H. 15 cm
This goddess in a frightening form has four arms holding various attributes, common to fierce deities: the cleaver (kartrikā) and the skull cup (kapāla) in the main hands; the sword (khaḍga) and an object difficult to identify in the second pair of hands. By comparison, one could assume that it is a bleeding heart, torn off with shreds of arteries and veins from the chest of an unholy man. The deity stands on a triangular sacrificial area where a corpse lies, all on a blooming lotus flower.
The goddess is named Mahācīna-Tārā and testifies to the syncretic Buddhist and Hindu tantric cults in Newar country. She is also known as Prajṅādevī. She is part of the group of 21 Tārā but is also assimilated to Prajṅāpāramitā. The legend that deals with the origin of her cult includes both Buddhist and Hindu elements. The wise Vasistha could not visualize the goddess Tārā and asked for the advice of his spiritual master, the god Brahmā. However, the goddess eventually appeared to him and ordered him to go to Mahācīna in order to meet Buddha, the ultimate avatara of Viṣṇu. Thus, at the place called Mahācīna, he was able to pay tribute to Tārā, which appeared to him under this specific iconography (Mahācīna Tārā). She is sometimes confused with the dreaded Ekajatī.
Representations of this goddess are rare. The piece commented here is almost identical to a statuette once exhibited at the Marco Polo Gallery in Paris and reproduced by Ulrich von Schroeder (1981, p.366-367, n°99E). In addition to many details, the bases of the two deities are very similar, supported in the corners by square feet decorated with lions. The four doors of the yantra are treated as “hors d’oeuvres” i.e. as projecting structures. Below each of them, a carpet is scrolled and richly crafted.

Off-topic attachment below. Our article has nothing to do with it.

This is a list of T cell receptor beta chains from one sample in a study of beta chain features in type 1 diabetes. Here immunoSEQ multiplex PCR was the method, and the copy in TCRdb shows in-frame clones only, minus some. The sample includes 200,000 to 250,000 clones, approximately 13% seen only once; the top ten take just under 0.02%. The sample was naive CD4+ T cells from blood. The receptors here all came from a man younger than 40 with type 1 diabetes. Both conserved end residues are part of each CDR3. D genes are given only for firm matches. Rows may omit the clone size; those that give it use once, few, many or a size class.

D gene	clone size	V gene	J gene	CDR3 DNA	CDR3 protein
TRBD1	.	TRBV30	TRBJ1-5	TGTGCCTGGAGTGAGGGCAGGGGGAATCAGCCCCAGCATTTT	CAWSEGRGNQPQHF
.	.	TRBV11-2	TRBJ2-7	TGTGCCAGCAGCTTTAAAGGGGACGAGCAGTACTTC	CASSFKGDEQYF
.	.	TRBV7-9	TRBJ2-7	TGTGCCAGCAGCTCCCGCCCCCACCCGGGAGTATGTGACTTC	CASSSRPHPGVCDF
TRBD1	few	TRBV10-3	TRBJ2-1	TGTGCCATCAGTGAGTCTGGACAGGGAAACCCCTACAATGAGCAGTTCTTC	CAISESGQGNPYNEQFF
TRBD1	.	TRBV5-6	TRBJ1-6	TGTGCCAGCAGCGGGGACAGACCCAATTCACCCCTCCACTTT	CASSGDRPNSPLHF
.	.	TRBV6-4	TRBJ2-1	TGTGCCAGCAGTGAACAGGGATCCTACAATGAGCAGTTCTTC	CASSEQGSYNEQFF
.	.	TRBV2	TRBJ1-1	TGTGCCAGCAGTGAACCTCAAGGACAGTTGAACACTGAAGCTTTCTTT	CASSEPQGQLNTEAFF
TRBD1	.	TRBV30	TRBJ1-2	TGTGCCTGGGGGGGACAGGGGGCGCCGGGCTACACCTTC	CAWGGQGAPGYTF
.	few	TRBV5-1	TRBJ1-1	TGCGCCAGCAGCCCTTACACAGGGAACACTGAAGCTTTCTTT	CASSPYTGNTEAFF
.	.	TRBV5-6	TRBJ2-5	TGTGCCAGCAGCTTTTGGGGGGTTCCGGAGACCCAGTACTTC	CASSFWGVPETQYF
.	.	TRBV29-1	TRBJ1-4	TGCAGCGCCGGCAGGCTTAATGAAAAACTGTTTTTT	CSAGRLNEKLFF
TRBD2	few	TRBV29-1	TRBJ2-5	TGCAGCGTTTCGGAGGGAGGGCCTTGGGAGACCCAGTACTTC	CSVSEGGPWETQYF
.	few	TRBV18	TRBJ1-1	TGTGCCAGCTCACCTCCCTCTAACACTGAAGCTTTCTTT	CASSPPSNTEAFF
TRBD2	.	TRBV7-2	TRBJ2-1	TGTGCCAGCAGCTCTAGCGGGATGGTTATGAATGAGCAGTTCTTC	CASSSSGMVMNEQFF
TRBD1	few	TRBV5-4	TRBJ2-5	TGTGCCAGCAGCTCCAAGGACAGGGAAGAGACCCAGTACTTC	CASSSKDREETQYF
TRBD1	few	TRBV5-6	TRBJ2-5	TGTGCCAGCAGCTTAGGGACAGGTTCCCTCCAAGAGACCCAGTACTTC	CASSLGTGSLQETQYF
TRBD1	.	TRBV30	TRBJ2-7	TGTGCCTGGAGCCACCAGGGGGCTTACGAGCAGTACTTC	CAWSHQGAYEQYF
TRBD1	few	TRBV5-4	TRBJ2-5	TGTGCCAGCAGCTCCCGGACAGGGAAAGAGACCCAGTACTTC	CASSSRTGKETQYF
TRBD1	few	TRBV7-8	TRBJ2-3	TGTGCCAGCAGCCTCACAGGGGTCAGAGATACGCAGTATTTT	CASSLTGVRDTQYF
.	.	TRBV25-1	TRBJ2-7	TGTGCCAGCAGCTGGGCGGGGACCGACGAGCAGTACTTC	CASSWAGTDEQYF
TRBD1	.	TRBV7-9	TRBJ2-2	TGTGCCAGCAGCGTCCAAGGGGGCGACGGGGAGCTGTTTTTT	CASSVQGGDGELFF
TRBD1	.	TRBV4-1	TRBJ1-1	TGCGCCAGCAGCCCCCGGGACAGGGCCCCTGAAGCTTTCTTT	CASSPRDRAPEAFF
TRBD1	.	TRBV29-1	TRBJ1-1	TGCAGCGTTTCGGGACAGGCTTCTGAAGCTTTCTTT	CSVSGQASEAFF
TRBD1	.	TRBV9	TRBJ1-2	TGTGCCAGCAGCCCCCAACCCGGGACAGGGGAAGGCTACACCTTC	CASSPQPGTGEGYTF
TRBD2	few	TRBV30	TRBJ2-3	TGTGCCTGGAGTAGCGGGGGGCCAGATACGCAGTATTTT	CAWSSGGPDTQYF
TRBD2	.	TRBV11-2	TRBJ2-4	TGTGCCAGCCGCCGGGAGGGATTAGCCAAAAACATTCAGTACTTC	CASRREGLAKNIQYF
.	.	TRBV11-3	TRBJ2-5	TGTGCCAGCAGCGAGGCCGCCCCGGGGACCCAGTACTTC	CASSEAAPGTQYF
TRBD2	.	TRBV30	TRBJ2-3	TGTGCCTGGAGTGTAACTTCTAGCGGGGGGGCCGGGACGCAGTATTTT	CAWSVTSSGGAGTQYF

Ulrich von Schroeder dates the statue to the 15th century, a period that saw the division of the Kāthmāndu valley in 1479, the beginning of the recent Malla period. Artistically, this century saw the extension of the great art of the ancient Malla (1200-1479) but often with a more decorative rendering and a tendency towards extreme iconographic diversification that would triumph in the 16th century. On the piece that we are discussing, we must mention the finesse of certain details such as the head of the feline skin tied around the waist of the goddess
Biblioagraphy: Schroeder, Ulrich von, Indo-Tibetan bronzes. Hong Kong: Visual Dharma Publications, 1981.